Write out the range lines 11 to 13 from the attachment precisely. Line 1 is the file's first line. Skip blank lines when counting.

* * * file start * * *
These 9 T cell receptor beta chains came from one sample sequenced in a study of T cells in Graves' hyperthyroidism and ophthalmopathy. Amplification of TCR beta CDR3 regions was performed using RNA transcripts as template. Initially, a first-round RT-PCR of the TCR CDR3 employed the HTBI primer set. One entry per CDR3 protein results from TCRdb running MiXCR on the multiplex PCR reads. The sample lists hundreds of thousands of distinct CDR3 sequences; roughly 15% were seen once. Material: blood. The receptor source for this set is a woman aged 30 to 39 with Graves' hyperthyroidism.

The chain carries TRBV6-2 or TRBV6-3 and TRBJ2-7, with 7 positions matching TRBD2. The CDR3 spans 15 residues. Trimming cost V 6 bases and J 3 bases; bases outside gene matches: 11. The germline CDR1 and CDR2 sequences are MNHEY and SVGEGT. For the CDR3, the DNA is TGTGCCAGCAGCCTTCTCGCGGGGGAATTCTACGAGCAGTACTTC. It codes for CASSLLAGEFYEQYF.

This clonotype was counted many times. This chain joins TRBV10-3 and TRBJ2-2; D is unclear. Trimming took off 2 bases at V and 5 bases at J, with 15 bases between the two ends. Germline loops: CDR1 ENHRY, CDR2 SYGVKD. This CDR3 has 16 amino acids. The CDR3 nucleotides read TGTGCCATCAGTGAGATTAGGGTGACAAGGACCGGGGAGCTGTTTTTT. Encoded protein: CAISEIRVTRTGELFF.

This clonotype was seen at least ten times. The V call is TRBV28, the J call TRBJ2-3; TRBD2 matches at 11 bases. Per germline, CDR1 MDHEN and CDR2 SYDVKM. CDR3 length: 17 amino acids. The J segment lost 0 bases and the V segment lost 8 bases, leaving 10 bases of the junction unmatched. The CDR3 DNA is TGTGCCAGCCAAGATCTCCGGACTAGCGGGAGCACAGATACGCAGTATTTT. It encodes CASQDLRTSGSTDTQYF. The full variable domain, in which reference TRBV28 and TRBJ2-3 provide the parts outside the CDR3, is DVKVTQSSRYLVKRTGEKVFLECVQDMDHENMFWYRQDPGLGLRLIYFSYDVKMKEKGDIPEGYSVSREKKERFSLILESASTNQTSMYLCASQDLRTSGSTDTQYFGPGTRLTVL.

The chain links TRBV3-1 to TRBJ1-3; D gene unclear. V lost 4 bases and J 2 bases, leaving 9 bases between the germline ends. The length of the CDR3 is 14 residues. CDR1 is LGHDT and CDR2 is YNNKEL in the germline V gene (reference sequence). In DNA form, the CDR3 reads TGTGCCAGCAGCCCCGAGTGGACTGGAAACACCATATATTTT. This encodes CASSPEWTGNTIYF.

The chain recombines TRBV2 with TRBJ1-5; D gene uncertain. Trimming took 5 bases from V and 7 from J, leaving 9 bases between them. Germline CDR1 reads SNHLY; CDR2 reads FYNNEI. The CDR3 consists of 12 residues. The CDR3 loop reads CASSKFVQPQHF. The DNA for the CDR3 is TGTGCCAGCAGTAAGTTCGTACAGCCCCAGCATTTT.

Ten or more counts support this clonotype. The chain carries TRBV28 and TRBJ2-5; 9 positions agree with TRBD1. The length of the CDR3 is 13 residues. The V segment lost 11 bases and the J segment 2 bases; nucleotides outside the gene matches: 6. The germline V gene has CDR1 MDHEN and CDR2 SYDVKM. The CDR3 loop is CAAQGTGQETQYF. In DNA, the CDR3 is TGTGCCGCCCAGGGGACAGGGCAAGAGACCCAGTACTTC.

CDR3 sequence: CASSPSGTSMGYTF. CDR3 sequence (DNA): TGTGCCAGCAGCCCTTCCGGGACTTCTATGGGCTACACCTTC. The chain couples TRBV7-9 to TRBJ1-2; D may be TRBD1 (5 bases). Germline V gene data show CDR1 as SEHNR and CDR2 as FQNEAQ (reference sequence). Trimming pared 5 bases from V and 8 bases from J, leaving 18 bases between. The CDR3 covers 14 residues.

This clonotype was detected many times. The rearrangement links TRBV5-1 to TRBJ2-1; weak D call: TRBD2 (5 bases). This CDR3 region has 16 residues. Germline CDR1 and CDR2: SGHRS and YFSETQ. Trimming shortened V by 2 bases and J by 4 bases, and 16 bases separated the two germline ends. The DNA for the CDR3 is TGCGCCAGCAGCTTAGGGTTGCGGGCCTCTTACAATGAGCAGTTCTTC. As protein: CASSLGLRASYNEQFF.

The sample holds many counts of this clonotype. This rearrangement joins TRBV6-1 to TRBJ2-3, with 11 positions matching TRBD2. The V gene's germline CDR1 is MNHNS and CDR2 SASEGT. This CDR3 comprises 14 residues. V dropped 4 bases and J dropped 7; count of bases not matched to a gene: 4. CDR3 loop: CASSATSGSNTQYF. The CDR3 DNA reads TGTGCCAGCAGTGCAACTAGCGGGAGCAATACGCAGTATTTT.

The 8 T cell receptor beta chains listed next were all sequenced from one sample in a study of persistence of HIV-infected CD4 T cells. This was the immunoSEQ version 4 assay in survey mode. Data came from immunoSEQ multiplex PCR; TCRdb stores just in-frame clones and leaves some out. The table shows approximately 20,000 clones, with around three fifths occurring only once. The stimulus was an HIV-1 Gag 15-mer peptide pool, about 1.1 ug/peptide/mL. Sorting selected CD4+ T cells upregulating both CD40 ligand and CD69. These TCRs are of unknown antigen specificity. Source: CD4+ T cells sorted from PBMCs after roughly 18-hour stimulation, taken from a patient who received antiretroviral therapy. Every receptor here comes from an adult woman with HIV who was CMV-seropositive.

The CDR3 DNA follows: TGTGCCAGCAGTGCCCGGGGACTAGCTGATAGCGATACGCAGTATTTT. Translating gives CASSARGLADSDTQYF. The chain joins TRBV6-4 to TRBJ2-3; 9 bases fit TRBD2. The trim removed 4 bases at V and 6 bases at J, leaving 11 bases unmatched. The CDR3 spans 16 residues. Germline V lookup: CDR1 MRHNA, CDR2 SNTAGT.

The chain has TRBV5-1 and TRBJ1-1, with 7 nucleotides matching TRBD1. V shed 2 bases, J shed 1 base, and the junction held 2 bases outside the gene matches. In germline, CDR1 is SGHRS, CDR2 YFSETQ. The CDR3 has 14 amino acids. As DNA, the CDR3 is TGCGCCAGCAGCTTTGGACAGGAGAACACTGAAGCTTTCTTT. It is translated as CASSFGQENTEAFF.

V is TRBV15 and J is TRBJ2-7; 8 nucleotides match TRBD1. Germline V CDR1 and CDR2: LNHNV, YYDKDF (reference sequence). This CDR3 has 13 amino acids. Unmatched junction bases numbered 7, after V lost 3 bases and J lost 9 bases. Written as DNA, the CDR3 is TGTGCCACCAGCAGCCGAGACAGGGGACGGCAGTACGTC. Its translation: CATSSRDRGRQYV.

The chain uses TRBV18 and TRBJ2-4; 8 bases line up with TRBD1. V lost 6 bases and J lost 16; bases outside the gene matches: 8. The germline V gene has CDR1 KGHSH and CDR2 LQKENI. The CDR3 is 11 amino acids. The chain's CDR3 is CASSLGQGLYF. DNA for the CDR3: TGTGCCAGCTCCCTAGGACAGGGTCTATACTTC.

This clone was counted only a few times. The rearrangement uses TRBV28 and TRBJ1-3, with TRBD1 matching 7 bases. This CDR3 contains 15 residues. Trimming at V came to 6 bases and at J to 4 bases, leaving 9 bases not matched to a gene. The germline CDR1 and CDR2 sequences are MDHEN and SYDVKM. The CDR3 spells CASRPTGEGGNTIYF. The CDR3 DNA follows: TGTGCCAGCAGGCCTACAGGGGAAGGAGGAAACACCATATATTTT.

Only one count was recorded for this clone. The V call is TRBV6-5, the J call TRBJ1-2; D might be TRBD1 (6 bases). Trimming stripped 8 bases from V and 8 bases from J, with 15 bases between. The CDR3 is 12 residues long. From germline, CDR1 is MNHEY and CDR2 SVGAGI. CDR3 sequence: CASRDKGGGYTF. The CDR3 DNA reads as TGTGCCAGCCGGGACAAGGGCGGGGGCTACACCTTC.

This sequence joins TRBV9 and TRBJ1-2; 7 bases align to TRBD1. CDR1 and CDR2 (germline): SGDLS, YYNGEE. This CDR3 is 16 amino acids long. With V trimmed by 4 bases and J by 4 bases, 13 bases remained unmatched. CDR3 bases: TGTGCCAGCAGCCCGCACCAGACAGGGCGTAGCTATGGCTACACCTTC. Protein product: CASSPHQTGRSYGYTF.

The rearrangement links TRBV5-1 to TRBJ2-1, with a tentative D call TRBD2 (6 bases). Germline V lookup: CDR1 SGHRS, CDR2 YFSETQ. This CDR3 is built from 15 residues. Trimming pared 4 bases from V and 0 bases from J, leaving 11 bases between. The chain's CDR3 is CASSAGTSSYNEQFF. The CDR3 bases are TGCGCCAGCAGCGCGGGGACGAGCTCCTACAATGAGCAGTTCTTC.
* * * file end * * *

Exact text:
The 8 T cell receptor beta chains listed next were all sequenced from one sample in a study of persistence of HIV-infected CD4 T cells. This was the immunoSEQ version 4 assay in survey mode. Data came from immunoSEQ multiplex PCR; TCRdb stores just in-frame clones and leaves some out. The table shows approximately 20,000 clones, with around three fifths occurring only once. The stimulus was an HIV-1 Gag 15-mer peptide pool, about 1.1 ug/peptide/mL. Sorting selected CD4+ T cells upregulating both CD40 ligand and CD69. These TCRs are of unknown antigen specificity. Source: CD4+ T cells sorted from PBMCs after roughly 18-hour stimulation, taken from a patient who received antiretroviral therapy. Every receptor here comes from an adult woman with HIV who was CMV-seropositive.

The CDR3 DNA follows: TGTGCCAGCAGTGCCCGGGGACTAGCTGATAGCGATACGCAGTATTTT. Translating gives CASSARGLADSDTQYF. The chain joins TRBV6-4 to TRBJ2-3; 9 bases fit TRBD2. The trim removed 4 bases at V and 6 bases at J, leaving 11 bases unmatched. The CDR3 spans 16 residues. Germline V lookup: CDR1 MRHNA, CDR2 SNTAGT.

The chain has TRBV5-1 and TRBJ1-1, with 7 nucleotides matching TRBD1. V shed 2 bases, J shed 1 base, and the junction held 2 bases outside the gene matches. In germline, CDR1 is SGHRS, CDR2 YFSETQ. The CDR3 has 14 amino acids. As DNA, the CDR3 is TGCGCCAGCAGCTTTGGACAGGAGAACACTGAAGCTTTCTTT. It is translated as CASSFGQENTEAFF.